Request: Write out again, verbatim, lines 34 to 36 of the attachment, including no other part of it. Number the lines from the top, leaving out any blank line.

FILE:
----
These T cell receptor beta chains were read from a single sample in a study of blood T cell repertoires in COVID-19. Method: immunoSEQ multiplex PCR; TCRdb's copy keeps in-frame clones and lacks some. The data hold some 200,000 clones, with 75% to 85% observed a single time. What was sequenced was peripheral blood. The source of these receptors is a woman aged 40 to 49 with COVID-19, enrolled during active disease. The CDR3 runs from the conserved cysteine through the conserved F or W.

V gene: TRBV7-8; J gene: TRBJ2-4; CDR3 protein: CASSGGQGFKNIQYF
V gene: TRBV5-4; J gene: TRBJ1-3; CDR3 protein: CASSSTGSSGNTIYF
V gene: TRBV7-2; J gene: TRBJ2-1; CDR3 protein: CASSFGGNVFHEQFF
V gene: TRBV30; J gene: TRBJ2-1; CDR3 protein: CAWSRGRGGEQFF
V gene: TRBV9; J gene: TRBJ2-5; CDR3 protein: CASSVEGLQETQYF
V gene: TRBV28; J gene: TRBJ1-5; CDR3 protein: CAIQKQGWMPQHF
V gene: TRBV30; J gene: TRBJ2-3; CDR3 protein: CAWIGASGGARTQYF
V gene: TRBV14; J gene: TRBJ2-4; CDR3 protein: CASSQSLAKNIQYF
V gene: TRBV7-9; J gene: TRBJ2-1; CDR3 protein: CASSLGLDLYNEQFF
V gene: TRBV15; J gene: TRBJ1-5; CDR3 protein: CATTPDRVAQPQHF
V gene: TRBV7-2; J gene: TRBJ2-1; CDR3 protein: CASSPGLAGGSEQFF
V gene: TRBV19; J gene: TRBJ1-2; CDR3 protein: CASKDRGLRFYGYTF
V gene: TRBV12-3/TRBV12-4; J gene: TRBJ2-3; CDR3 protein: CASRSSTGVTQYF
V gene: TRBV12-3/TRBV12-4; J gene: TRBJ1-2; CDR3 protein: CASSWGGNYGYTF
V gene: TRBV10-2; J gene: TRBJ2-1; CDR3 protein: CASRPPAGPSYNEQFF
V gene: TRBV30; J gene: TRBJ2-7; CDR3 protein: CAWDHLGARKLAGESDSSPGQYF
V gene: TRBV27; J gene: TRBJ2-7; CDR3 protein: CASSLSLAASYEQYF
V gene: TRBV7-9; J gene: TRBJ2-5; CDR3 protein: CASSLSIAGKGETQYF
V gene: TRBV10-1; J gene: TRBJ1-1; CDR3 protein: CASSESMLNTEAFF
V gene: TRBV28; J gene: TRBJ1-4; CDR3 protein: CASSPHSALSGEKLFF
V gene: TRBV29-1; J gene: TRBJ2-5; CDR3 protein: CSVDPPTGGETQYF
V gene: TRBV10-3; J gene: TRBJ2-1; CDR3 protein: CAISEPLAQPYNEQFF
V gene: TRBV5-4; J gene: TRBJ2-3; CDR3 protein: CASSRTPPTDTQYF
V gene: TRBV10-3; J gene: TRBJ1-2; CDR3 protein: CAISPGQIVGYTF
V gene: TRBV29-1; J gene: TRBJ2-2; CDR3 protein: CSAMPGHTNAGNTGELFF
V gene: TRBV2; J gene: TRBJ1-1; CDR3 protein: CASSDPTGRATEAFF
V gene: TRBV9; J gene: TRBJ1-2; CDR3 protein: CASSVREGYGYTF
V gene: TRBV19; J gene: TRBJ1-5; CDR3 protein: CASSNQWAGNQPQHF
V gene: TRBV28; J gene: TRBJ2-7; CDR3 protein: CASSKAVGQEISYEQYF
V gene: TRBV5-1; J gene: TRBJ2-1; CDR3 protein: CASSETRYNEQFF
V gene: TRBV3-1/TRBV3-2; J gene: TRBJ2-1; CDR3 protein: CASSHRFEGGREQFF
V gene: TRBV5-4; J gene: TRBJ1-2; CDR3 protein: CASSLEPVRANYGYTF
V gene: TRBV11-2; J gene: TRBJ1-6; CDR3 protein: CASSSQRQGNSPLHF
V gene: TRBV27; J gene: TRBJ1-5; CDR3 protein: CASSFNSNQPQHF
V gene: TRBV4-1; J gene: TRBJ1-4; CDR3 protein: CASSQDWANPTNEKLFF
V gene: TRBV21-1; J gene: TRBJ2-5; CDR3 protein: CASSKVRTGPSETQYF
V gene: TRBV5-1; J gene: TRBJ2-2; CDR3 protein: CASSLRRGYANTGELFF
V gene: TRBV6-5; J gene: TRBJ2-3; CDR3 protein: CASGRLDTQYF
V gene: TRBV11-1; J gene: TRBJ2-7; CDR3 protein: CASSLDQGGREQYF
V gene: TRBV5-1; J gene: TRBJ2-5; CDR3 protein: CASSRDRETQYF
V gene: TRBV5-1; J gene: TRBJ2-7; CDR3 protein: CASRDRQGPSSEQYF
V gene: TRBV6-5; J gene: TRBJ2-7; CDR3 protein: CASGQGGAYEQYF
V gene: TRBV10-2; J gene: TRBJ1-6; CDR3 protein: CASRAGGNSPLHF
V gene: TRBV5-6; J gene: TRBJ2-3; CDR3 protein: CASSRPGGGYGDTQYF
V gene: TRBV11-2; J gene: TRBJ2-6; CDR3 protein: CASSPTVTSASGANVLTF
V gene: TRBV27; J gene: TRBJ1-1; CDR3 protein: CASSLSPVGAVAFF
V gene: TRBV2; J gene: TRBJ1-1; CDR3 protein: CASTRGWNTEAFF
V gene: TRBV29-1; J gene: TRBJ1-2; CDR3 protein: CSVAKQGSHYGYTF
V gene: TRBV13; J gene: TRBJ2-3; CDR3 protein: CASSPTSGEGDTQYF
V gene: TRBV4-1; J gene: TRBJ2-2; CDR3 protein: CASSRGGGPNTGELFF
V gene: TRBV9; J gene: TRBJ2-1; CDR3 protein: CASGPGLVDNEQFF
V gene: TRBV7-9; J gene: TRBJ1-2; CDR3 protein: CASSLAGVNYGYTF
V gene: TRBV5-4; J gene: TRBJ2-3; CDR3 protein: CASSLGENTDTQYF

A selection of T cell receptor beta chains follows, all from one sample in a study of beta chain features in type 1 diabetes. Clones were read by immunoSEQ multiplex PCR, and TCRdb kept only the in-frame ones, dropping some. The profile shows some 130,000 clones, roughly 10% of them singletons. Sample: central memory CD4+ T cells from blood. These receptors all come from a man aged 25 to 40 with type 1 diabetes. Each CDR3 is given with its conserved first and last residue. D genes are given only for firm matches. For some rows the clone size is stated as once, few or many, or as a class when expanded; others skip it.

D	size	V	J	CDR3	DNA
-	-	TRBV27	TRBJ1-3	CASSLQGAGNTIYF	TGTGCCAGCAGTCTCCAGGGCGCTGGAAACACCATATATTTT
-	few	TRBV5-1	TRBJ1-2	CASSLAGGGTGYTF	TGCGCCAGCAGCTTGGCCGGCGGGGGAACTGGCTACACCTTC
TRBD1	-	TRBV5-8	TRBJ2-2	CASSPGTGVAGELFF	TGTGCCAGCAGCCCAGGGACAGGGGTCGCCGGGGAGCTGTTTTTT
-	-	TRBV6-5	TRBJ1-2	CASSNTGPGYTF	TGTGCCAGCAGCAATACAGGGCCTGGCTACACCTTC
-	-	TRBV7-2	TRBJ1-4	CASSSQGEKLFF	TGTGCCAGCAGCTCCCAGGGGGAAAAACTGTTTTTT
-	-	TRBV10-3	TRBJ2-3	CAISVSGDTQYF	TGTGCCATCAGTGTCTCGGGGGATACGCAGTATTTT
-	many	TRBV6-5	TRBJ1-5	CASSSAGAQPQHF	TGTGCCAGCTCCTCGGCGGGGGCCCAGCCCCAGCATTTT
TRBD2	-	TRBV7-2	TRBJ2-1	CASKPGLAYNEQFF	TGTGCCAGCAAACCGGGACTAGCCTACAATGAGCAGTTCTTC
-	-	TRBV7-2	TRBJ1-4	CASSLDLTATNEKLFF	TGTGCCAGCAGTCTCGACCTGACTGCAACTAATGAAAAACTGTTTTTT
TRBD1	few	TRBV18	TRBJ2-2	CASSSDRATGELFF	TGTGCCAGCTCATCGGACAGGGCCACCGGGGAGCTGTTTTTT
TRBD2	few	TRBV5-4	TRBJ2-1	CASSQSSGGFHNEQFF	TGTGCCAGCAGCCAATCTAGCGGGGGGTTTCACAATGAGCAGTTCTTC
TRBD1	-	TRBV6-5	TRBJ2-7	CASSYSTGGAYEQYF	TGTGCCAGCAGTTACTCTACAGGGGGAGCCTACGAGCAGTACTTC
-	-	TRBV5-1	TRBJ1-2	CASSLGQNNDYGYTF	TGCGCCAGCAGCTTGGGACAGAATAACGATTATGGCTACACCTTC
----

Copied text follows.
V gene: TRBV11-2; J gene: TRBJ1-6; CDR3 protein: CASSSQRQGNSPLHF
V gene: TRBV27; J gene: TRBJ1-5; CDR3 protein: CASSFNSNQPQHF
V gene: TRBV4-1; J gene: TRBJ1-4; CDR3 protein: CASSQDWANPTNEKLFF